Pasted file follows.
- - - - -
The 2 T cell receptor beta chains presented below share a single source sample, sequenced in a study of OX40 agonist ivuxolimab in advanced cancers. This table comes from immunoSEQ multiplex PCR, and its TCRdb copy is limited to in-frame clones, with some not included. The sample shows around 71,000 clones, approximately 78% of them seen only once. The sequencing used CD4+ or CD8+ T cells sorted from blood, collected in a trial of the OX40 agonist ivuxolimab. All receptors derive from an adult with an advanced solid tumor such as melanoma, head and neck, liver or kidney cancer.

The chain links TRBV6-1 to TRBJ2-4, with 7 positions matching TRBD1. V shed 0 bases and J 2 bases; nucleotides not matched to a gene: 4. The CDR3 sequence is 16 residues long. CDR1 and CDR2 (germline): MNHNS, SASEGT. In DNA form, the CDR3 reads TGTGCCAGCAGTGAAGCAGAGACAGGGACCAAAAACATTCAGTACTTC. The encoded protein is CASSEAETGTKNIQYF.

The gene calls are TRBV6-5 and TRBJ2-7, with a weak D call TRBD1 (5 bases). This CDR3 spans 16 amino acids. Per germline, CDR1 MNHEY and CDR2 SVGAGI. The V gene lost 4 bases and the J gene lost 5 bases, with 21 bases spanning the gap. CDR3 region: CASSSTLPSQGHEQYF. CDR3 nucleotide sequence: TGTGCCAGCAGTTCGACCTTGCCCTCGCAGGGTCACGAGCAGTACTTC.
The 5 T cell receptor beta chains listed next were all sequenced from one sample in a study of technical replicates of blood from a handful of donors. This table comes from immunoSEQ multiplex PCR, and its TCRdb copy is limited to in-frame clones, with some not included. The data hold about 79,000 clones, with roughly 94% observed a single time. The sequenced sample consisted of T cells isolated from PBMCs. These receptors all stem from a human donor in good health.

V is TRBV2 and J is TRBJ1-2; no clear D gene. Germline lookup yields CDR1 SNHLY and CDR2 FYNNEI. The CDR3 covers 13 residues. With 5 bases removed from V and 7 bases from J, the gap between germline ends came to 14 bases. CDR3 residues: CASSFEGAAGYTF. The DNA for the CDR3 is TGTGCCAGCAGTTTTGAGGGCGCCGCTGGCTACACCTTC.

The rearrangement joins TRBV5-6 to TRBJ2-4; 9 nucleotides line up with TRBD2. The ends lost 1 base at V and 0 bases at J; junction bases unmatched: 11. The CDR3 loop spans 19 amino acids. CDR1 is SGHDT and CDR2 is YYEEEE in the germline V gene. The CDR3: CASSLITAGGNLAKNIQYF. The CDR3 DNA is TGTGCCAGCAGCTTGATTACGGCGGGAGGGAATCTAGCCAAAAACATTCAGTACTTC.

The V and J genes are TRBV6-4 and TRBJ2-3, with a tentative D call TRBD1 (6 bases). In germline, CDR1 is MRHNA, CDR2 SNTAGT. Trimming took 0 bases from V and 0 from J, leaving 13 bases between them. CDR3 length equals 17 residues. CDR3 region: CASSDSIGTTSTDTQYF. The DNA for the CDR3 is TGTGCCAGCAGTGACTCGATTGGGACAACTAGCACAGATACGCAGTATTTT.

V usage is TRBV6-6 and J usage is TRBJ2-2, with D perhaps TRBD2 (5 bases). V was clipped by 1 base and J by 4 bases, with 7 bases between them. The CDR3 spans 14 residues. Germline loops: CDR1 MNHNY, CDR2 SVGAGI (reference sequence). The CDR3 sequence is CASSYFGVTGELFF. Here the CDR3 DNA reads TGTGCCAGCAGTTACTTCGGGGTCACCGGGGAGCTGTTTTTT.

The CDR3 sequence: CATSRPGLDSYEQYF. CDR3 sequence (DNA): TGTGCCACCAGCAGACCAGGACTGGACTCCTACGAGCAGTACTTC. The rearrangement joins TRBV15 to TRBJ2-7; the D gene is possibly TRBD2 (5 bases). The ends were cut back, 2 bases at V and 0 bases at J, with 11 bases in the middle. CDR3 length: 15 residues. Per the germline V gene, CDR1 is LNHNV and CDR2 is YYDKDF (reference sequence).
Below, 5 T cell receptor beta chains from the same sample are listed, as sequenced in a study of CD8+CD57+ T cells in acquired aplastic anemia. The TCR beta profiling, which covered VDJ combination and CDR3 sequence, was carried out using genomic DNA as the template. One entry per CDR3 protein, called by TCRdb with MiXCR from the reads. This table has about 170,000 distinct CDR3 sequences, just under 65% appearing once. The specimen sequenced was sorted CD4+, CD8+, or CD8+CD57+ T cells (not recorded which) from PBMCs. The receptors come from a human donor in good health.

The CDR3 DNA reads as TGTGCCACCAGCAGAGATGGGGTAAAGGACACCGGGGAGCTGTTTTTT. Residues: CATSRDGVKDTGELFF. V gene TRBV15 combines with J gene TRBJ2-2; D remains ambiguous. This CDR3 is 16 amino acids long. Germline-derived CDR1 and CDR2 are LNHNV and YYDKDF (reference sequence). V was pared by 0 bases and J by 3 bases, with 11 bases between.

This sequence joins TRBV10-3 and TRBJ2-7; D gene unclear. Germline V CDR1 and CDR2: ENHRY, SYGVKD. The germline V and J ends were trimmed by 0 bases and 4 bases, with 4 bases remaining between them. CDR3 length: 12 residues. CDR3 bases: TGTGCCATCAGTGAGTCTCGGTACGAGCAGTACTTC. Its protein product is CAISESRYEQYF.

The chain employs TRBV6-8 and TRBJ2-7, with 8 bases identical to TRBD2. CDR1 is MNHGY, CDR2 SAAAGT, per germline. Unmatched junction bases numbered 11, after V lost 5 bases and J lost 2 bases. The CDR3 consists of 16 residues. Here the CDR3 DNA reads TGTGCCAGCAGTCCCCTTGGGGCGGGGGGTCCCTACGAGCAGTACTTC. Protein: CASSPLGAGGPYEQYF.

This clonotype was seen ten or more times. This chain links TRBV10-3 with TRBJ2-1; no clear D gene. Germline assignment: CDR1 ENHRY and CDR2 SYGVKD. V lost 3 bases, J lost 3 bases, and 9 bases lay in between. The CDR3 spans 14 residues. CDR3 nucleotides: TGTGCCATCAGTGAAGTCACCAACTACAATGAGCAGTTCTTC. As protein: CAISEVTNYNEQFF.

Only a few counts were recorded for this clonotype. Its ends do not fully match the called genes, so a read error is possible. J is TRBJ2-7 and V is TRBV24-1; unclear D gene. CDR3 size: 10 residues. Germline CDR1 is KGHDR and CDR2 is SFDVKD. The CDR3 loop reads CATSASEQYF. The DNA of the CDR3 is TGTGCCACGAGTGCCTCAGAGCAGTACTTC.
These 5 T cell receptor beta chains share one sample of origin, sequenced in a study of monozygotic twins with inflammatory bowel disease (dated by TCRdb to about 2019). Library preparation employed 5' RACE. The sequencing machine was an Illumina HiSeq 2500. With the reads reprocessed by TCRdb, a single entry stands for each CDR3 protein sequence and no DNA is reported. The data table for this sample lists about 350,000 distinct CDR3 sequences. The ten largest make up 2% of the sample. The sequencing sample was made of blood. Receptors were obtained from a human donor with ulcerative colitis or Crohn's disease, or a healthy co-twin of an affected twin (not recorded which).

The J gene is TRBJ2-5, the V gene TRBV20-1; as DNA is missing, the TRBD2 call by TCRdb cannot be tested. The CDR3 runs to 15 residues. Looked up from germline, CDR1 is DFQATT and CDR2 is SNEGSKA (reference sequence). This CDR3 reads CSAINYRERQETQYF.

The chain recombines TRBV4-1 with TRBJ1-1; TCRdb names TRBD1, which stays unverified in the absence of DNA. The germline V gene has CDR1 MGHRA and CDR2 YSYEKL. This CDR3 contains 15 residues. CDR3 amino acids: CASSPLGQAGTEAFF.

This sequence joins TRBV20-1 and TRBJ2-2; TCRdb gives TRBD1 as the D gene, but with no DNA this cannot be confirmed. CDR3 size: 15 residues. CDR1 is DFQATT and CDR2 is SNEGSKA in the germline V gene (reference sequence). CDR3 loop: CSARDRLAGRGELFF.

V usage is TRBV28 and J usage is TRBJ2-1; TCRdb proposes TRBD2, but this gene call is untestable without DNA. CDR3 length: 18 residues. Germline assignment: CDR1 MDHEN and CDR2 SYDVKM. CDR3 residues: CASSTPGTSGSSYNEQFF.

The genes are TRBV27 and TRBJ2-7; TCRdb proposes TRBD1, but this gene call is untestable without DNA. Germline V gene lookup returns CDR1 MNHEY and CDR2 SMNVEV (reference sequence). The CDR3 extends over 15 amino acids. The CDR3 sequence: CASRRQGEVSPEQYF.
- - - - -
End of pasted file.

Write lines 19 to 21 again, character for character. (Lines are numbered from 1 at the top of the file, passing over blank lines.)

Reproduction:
This sequence joins TRBV20-1 and TRBJ2-2; TCRdb gives TRBD1 as the D gene, but with no DNA this cannot be confirmed. CDR3 size: 15 residues. CDR1 is DFQATT and CDR2 is SNEGSKA in the germline V gene (reference sequence). CDR3 loop: CSARDRLAGRGELFF.

V usage is TRBV28 and J usage is TRBJ2-1; TCRdb proposes TRBD2, but this gene call is untestable without DNA. CDR3 length: 18 residues. Germline assignment: CDR1 MDHEN and CDR2 SYDVKM. CDR3 residues: CASSTPGTSGSSYNEQFF.

The genes are TRBV27 and TRBJ2-7; TCRdb proposes TRBD1, but this gene call is untestable without DNA. Germline V gene lookup returns CDR1 MNHEY and CDR2 SMNVEV (reference sequence). The CDR3 extends over 15 amino acids. The CDR3 sequence: CASRRQGEVSPEQYF.